Keeping the Red Record: The Project
The Racial Violence Archive (RVA) gathers and shares information related to racist violence in U.S. history. The collection focuses on terroristic acts (i.e., intimidation, violence, and reprisal used to create fear and control behavior) targeting African Americans in the 20th century U.S. South but will expand to incorporate other aspects of race-related political violence as the project continues.
The RVA incorporates and extends related collections, most notably national data on lynching compiled by historical and contemporary activists and scholars. By keeping what Ida B. Wells (1895) called "The Red Record," further documenting patterns of racist violence from the era of lynching and since, and making data, research, and engagement more accessible, the RVA aims to support scholarship, teaching, and advocacy addressing legacies of racist violence.
A Public History Initiative
The Racial Violence Archive seeks to engage various publics - students, researchers, advocates, policy makers, etc. - in reflection on historical racial violence, its legacies, and remedial effort today. The digital archive’s interactive components will enable users to view information about events; contribute new event information or add to existing records; and access related developments.
The RVA's event database compiles previously published accounts and original research in a digital archive. The archive is in essence a collection of collections where event histories are aggregated from various sources, including newspapers and periodicals, published academic works (e.g., monographs and compilations), organizational records (e.g., SNCC, NAACP), affidavits, and government reports.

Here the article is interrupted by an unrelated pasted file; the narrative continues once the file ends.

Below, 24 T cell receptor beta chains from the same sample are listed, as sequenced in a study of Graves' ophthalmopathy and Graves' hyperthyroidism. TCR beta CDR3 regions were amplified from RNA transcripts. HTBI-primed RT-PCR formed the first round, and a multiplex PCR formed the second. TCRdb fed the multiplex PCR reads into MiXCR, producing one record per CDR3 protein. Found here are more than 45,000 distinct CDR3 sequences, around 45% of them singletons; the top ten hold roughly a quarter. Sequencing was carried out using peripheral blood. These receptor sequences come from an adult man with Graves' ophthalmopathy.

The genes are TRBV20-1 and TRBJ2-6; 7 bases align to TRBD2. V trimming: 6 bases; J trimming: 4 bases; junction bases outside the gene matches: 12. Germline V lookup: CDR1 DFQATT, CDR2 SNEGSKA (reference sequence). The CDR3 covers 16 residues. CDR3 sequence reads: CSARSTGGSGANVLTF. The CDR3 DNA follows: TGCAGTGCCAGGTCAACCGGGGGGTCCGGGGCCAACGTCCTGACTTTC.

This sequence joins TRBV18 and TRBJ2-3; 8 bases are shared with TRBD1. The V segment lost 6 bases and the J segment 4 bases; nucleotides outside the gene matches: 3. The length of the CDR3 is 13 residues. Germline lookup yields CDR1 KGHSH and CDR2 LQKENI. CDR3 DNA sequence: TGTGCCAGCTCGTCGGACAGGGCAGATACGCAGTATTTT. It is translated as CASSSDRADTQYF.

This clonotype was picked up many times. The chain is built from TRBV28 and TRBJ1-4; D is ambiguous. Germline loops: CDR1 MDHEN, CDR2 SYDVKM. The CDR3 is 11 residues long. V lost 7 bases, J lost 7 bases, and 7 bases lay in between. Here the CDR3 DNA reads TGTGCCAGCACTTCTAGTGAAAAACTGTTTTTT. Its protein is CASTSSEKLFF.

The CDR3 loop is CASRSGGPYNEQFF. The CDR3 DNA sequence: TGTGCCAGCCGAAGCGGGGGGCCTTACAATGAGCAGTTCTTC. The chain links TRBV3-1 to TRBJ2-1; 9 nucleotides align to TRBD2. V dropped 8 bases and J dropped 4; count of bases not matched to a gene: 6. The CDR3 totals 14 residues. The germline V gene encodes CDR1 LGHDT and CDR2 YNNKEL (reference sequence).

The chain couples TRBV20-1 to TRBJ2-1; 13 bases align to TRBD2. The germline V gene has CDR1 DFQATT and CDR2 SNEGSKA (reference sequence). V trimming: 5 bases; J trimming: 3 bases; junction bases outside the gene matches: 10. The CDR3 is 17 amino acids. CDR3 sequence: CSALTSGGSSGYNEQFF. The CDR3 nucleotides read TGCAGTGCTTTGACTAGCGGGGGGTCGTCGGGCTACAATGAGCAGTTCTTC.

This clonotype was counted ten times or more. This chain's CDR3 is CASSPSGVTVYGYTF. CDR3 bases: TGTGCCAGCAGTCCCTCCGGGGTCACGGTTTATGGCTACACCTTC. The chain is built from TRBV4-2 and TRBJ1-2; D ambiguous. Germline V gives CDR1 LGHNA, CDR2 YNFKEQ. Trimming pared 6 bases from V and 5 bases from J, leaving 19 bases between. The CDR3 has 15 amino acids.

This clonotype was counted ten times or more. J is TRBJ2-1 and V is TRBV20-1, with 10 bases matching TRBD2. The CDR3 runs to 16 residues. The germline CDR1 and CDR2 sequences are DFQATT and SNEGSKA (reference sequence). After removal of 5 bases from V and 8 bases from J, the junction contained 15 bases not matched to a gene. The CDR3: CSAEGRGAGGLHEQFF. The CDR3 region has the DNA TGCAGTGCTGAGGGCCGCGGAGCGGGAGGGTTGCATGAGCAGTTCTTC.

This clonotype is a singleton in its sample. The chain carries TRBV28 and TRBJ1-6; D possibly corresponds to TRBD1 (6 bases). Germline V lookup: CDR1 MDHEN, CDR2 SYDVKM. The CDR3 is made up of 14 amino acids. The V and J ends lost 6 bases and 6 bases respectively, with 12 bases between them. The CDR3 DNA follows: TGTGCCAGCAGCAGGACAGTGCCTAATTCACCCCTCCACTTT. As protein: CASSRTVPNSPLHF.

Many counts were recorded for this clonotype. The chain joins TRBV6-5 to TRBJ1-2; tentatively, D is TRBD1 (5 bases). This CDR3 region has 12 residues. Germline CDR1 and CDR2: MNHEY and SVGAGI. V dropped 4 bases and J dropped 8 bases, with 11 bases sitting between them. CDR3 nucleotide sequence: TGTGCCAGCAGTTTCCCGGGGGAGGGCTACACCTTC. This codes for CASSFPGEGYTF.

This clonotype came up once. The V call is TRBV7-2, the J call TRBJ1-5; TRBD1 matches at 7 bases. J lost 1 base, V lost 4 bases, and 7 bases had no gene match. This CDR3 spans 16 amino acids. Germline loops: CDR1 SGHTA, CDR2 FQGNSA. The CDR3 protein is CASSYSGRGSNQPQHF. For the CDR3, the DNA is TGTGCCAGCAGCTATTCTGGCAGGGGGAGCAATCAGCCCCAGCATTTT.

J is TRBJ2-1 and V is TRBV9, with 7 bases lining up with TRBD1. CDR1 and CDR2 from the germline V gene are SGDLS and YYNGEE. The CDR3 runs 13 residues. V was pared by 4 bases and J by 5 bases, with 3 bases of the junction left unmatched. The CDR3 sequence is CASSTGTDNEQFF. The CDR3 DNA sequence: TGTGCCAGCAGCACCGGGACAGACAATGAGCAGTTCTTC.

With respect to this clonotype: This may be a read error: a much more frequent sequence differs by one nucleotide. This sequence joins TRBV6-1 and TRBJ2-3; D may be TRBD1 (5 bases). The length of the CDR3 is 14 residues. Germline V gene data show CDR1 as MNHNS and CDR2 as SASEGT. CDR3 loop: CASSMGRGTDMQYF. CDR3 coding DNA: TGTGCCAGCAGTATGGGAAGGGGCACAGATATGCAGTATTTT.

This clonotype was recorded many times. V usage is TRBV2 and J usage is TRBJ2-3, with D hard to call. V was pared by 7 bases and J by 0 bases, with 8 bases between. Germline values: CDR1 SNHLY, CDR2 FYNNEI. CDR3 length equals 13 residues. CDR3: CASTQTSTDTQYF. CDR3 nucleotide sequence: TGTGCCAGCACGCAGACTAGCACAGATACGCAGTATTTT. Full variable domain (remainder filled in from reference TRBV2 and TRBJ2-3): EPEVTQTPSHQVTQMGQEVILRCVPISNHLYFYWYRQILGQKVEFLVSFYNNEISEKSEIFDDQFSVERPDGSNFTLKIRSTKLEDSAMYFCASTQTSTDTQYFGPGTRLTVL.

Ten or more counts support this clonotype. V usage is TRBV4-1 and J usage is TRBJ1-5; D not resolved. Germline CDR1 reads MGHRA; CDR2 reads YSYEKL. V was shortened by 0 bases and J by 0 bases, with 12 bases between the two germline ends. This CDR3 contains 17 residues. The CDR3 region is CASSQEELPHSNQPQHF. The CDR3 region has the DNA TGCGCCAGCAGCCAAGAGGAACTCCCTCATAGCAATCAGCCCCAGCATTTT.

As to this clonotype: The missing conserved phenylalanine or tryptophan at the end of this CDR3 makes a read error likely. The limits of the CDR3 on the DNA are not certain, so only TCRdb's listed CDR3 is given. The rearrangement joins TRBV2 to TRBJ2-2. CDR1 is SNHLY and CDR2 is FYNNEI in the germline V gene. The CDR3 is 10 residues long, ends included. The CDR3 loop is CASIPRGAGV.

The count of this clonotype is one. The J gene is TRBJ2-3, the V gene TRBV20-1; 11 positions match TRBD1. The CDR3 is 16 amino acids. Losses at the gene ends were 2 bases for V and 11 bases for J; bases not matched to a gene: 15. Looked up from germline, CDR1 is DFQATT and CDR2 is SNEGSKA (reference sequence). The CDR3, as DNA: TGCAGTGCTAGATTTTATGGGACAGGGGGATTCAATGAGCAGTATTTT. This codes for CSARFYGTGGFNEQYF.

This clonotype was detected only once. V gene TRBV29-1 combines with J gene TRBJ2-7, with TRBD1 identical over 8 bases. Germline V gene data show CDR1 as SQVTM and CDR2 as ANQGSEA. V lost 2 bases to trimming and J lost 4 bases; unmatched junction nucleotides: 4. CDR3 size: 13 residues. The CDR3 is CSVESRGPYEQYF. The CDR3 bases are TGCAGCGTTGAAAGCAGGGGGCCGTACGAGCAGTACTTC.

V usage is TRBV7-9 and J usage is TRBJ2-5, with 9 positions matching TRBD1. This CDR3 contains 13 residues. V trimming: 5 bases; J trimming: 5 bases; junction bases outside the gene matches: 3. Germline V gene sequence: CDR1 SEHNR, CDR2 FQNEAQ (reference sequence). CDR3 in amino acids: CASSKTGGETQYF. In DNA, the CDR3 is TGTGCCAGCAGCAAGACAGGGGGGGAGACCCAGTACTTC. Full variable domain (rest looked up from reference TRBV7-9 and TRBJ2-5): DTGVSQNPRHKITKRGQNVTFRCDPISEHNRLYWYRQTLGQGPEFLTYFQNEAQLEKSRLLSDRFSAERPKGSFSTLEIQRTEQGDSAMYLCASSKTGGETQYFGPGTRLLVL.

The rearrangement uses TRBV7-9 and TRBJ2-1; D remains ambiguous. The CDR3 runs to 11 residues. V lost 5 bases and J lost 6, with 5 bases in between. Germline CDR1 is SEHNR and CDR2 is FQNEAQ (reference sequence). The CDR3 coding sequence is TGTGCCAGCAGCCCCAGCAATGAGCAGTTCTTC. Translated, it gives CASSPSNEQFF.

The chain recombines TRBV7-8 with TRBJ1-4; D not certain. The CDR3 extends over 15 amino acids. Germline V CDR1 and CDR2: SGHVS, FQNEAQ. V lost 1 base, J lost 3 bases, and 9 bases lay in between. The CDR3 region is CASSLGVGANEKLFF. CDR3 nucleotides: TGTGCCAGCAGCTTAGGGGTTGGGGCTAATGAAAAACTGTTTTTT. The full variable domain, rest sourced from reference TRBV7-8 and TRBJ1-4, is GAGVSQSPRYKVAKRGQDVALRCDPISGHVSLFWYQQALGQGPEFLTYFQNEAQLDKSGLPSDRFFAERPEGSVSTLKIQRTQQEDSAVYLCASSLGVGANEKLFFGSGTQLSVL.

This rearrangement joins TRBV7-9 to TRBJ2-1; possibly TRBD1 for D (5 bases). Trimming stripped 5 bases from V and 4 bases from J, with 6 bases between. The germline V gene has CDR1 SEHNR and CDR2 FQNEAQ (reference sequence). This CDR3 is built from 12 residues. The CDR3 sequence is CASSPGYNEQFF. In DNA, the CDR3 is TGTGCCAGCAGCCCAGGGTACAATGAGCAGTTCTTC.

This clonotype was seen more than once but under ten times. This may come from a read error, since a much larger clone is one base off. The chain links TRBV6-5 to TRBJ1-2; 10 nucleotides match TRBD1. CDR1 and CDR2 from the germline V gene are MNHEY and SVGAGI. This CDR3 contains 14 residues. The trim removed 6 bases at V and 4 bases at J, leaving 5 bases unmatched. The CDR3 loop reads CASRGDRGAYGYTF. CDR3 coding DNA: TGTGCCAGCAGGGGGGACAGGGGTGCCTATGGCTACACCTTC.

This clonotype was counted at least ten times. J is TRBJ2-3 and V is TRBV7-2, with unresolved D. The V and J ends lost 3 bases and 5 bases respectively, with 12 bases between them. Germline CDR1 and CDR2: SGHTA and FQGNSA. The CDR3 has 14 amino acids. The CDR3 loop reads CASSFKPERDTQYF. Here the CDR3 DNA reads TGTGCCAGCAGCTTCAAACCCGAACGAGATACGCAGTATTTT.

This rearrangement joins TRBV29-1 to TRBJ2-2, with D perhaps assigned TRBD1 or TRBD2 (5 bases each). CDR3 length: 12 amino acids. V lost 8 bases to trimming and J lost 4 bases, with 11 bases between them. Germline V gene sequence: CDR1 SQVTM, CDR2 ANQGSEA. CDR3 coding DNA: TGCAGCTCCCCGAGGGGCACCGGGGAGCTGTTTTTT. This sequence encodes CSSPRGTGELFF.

Collection efforts began with a focus on the states of Mississippi and North Carolina in the Civil Rights Movement period (ca. 1955-1975), documenting nearly two thousand incidents of violence – murders, assaults, bombings, cross-burnings, police brutality, etc. – in those states over these two decades. Data collection is expanding to include other U.S. states and regions, and to include earlier 19th and 20th century events.
The archive will inevitably remain incomplete. Many events and likely most non-fatalities are poorly documented, and histories of racist violence are not reducible to discrete events. While the collection will undercount incidents and remain limited in demographic, geographic, and conceptual terms, we aim to develop one of the most comprehensive and accessible records of historical racial violence.
Initial research support for this project was provided by a collaborative National Science Foundation Grant to study “Anti-Civil Rights Enforcement in Mississippi and North Carolina, 1955-1975." Additional support for the Racial Violence Archive was provided by The University of California Center for New Racial Studies, a Multi-Campus Research Program. Special thanks to the many undergraduate and graduate research assistants at UC Irvine and Washington University in St. Louis who have contributed to this work, and to Doug Knox and Stephen Pentecost of the Humanities Digital Workshop, and Dorris Scott and Bill Winston in Data Services at Washington University in St. Louis.